- A patent proprietor of a classic European Patent should be aware in advance – i.e. preferably before the start of the sunrise period – whether an opt-out-request is necessary. If so, this should be filed during the sunrise period.
- If a classic European Patent has several patentees, they must jointly decide on a possible opt-out-request. They should therefore reach an agreement – preferably in writing – regarding a possible opt-out-request.
If you have any questions about the new Unified Patent System – for example, about the steps mentioned above – we will be pleased to answer them personally.
You can also find more information on the new Unified Patent System in our whitepaper or directly download the pdf.
Since January 19, 2022, the Unified Patent System in Europa has been ramped up. On this day EU Member Austria has ratified the Unified Patent Court Agreement (UPCA). Now enough EU Members are on board for the new system and the execution of the “Protocol to the Agreement on a Unified Patent Court on provisional application (PPA)” has started. The implementation of the PPA will lead to the gradual launch of the system, for example, judges are elected and appointed. At the moment, Germany is acting as a “Gatekeeper”. As soon as the system is ready, Germany will file its ratification certificate and 3-4 months later (according to Art. 89(1) UPCA) the Unified Patent System will start.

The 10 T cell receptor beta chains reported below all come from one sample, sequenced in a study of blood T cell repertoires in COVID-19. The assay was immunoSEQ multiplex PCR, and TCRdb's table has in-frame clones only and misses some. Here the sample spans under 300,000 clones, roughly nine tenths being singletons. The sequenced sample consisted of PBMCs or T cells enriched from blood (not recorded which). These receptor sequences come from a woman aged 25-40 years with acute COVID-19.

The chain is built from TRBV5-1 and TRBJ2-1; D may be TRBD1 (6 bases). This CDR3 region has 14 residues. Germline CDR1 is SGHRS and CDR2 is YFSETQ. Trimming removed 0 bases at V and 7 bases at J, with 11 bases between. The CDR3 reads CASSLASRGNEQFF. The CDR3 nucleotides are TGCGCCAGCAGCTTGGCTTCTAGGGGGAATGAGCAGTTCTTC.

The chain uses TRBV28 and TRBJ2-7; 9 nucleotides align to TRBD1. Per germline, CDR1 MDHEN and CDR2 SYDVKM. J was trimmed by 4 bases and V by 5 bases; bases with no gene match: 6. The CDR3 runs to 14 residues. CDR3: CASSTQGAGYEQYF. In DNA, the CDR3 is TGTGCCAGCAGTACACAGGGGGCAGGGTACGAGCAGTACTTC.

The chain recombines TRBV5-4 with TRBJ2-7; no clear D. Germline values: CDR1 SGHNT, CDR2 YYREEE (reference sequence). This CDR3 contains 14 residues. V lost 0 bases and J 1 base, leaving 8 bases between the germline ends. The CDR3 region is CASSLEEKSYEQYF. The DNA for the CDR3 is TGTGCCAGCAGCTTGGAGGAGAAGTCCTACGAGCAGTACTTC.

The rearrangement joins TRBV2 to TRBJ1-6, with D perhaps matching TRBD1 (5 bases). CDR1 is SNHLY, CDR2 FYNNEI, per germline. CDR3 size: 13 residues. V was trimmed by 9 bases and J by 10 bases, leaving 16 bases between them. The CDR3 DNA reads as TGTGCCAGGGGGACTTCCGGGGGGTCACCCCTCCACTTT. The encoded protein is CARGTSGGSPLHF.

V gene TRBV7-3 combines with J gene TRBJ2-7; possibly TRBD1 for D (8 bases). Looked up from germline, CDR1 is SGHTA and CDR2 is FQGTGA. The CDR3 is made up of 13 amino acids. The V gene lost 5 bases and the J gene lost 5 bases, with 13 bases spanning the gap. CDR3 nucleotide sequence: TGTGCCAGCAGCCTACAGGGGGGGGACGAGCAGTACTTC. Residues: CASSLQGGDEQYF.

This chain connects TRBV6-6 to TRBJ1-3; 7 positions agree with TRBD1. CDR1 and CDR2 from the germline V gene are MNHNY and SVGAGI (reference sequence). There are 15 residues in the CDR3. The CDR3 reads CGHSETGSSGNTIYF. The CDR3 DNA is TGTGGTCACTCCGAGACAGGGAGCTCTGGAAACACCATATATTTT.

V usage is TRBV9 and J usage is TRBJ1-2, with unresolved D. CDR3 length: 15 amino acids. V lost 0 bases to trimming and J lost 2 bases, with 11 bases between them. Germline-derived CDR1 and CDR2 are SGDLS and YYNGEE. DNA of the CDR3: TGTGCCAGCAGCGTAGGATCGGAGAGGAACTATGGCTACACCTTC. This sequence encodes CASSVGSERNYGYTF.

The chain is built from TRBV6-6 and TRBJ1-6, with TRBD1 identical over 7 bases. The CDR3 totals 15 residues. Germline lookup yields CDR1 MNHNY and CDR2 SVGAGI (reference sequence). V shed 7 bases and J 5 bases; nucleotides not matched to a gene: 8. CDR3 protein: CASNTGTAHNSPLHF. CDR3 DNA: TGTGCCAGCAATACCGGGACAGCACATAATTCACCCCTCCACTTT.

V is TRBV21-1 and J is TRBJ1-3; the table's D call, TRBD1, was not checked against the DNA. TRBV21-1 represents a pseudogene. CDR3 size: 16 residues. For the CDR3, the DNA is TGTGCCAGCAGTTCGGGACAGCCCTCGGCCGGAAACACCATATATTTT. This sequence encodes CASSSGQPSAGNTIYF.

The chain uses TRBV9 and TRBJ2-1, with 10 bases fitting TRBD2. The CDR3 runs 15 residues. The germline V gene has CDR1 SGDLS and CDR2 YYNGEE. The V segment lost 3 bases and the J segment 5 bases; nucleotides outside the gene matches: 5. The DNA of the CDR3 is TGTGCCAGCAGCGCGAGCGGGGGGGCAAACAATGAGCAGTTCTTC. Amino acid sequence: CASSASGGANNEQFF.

The introduction of the Unified Patent System has an impact on all European patents, also on “old” European patents which are already granted and in force. Patentees and applicants of European patents and applications should be aware of the implications and respond as needed. This white paper is intended to provide a basic overview of the European Unified Patent System and to support the patentees and applicants in possible steps.
You can download a pdf version of this whitepaper in the following languages: english, japanese
The EPO and the China National Intellectual Property Administration (CNIPA) have agreed on a two-year pilot program last year that would allow Patent Cooperation Treaty (PCT) applicants filing a PCT application at the CNIPA to choose the EPO as their International Searching Authority (ISA). This agreement was signed on November 12, 2020, at their joint conference in Suzhou, China. Due to the outbreak of the new coronavirus, it had not been determined when the program will start until the middle of October 2020.
The Start of the program is in December 2020